Ropiquet & Hassanin, 2005
The Arabian tahr (Arabitragus jayakari) is a species of tahr native to Arabia. Until recently, it was placed in the genus Hemitragus, but genetic evidence supports its removal to separate monotypic genus.
The Arabian tahr is the smallest species of tahr. The animal is of stocky build with backward-arching horns in both sexes. However, males' are much more robust than females'. Its coat consists of a long, reddish-brown hair, with a dark stripe running down the back. Males possess the most impressive manes which extend right down the back and grow longer, based on the age. In the oldest males the muzzle darkens to black and and the eye stripes also darken. As with most mountain goats and sheep, it has rubbery hooves to provide balance and traction on the steep, rocky slopes.
Habitat and range
The species was first described from specimens obtained by Dr. A.S.G. Jayakar from Jebel Taw and originally given the name of Hemitragus jayakari. It was separated into the newly created genus Arabitragus on the basis of a study on the molecular phylogeny of the group in 2005.
Unlike other species of tahrs, the Arabian tahr is solitary or lives in small groups consisting of a female and a kid, or a male. And instead of forming herds during seasonal ruts, reproduction occurs in small, dispersed family units. There are reports of births occurring throughout the year, and gestation lasts from 140–145 days.
These animals are usually browsers, feeding on grass, shrubs, leaves, and fruits of most trees. They are highly dependent on water and need to drink two or three days during summer. They would descend from their point of elevation to drink from river courses known as wadis, and would travel to new areas when water dries up.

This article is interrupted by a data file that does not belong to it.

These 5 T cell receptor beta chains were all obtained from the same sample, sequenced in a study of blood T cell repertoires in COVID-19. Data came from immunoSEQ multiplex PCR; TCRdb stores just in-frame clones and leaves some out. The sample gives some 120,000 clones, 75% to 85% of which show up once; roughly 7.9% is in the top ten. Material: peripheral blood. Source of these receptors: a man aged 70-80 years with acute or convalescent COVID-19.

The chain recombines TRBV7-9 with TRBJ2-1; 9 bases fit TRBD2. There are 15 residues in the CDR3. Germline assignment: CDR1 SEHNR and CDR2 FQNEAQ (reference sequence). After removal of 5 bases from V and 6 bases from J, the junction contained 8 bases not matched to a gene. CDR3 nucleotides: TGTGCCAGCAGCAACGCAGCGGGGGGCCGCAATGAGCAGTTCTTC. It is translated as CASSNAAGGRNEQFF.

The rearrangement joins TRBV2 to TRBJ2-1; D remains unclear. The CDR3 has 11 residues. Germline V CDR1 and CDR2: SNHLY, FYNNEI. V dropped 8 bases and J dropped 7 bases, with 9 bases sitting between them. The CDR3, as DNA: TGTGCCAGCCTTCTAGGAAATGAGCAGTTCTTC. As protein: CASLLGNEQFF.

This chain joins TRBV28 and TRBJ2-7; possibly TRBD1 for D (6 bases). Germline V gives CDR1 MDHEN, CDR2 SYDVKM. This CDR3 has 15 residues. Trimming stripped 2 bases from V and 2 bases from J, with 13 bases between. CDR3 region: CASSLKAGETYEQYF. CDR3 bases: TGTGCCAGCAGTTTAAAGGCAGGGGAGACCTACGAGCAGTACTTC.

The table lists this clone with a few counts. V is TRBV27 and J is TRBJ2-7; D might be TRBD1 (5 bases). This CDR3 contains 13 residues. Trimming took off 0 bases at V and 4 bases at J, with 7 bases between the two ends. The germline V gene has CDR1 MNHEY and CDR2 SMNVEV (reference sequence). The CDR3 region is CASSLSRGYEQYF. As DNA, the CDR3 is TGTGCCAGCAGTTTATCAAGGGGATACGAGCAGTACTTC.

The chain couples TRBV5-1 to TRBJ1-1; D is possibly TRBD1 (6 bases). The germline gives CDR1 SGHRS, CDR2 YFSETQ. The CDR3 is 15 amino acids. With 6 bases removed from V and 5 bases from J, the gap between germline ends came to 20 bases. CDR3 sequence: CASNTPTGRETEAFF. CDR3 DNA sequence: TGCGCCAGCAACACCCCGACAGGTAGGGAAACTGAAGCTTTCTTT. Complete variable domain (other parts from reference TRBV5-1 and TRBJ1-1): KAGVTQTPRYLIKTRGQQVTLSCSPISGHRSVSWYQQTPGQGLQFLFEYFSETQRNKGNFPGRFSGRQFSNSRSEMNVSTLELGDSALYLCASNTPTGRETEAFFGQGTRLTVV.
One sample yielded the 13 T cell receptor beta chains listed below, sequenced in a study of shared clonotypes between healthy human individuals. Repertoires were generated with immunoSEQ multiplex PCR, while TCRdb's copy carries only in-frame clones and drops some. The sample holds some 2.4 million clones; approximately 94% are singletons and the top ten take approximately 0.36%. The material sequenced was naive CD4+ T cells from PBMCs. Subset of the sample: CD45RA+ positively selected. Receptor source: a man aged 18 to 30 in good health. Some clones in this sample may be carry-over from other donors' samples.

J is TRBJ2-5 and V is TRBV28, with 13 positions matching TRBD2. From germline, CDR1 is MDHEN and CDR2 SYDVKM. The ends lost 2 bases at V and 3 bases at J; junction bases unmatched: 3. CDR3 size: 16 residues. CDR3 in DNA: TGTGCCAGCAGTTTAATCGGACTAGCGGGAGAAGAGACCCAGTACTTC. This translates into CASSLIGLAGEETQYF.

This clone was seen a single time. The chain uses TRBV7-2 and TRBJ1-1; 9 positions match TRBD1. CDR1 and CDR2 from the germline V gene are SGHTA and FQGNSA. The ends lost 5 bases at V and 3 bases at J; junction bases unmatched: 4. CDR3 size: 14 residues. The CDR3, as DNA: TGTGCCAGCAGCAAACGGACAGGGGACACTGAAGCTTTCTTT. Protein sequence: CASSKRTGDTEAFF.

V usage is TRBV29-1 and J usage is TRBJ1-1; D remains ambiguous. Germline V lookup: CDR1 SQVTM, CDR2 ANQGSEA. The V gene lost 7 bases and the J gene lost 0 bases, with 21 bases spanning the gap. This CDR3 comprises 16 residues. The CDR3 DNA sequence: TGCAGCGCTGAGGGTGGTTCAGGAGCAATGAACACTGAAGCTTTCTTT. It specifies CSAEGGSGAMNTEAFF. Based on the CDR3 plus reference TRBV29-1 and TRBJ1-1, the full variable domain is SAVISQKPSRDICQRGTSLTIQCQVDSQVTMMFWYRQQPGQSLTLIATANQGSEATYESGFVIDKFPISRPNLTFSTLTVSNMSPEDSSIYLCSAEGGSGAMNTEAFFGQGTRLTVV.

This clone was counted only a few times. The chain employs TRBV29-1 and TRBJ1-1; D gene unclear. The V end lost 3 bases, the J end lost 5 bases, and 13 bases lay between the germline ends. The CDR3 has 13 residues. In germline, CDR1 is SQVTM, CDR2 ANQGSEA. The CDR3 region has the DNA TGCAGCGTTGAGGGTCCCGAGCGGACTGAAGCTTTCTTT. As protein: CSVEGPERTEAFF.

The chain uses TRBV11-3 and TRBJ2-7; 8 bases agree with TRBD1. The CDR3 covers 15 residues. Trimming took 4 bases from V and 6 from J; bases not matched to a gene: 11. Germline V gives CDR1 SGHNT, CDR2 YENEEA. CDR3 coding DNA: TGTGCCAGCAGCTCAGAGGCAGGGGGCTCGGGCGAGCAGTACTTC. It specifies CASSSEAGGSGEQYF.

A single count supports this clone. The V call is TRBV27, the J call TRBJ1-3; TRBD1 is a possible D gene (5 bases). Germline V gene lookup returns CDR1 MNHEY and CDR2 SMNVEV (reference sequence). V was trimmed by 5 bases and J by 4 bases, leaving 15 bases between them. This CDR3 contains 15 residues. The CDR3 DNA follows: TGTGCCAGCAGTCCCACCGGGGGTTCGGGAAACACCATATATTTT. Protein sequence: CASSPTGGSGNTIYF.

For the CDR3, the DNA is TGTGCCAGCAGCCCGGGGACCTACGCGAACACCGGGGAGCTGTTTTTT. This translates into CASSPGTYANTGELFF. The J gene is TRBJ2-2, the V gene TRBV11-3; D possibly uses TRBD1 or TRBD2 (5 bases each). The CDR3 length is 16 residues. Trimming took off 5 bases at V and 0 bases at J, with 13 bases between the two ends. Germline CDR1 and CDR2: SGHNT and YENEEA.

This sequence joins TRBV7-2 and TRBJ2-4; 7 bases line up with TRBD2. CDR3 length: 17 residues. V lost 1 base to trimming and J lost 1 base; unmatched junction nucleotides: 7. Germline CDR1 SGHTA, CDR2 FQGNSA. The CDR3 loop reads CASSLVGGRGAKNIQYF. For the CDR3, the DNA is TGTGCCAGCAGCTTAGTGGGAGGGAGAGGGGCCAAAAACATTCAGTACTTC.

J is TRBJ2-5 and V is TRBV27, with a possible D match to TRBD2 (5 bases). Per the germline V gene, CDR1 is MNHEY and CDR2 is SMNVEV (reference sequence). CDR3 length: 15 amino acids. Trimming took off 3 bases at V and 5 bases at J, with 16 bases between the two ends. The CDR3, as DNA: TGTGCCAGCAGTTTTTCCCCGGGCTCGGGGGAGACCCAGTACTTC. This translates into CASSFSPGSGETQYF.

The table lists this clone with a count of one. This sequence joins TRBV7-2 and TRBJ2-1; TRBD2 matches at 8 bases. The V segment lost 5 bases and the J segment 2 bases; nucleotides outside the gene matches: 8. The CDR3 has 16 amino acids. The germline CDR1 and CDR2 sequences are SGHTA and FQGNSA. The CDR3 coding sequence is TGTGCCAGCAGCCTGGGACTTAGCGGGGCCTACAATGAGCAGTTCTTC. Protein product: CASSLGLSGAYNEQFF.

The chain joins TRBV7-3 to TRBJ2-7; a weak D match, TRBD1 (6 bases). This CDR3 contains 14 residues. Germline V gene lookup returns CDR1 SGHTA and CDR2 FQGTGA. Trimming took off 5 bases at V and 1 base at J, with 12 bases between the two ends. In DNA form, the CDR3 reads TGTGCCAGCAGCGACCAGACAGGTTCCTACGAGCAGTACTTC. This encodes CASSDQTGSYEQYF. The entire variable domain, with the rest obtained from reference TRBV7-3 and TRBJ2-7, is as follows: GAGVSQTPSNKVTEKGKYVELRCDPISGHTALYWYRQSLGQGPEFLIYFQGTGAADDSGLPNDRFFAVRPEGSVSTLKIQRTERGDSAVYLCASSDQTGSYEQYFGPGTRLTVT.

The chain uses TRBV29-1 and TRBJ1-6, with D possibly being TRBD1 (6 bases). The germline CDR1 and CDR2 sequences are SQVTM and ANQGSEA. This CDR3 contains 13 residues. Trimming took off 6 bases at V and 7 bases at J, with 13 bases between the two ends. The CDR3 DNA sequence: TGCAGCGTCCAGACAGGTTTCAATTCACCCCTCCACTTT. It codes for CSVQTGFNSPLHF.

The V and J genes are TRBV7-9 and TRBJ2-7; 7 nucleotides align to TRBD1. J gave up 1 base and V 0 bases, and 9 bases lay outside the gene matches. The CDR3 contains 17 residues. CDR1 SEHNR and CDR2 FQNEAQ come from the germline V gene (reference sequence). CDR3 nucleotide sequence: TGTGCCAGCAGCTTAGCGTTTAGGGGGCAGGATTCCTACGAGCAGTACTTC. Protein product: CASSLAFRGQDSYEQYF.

The Arabian tahr is endangered due to intense overgrazing, poaching, and habitat destruction. In Oman, a recent increase of human migration to urban areas has resulted in domestic goats becoming feral and foraging in places which were once strictly the tahr's home. Habitat degradation is also another major threat, due to construction of roads, buildings, and mineral extraction. Also, poaching often occurs when the animals descend down from the mountains for a fresh drink.
In 1973, efforts were planned to protect the Arabian tahr. And in 1975, it was granted in the Hajar Mountains. In 1980, a captive breeding program was set up at the Omani Mammal Breeding Center in order to reintroduce captive-bred individuals back into the wild. There are now three institutions involved, one in Oman and two in UAE. Sadly, many people seem to be unaware about the tahr's grave situations, leading to other conservations initiatives to focus on the publicity and educational campaigns to raise the animal's profile. In April 2009, the Wadi Wurayah Fujairah preserve was set aside by royal decree in the United Arab Emirates for the protection of the Arabian Tahr.
- Insall, D. (2008). Arabitragus jayakari. In: IUCN 2008. IUCN Red List of Threatened Species. Retrieved 5 April 2009. Database entry includes a brief justification of why this species is of endangered.
- Thomas, Oldfield (1894). "On some specimens of mammals from Oman, S.E.Arabia". pp. 448–455.
- Ropiquet, A. & Hassanin, A. 2005. Molecular evidence for the polyphyly of the genus Hemitragus (Mammalia, Bovidae). Molecular Phylogenetics and Evolution 36(1):154-168
- http://www.panda.org/wwf_news/news/?uNewsID=163161 Arabian Tahr Gets Royal Protection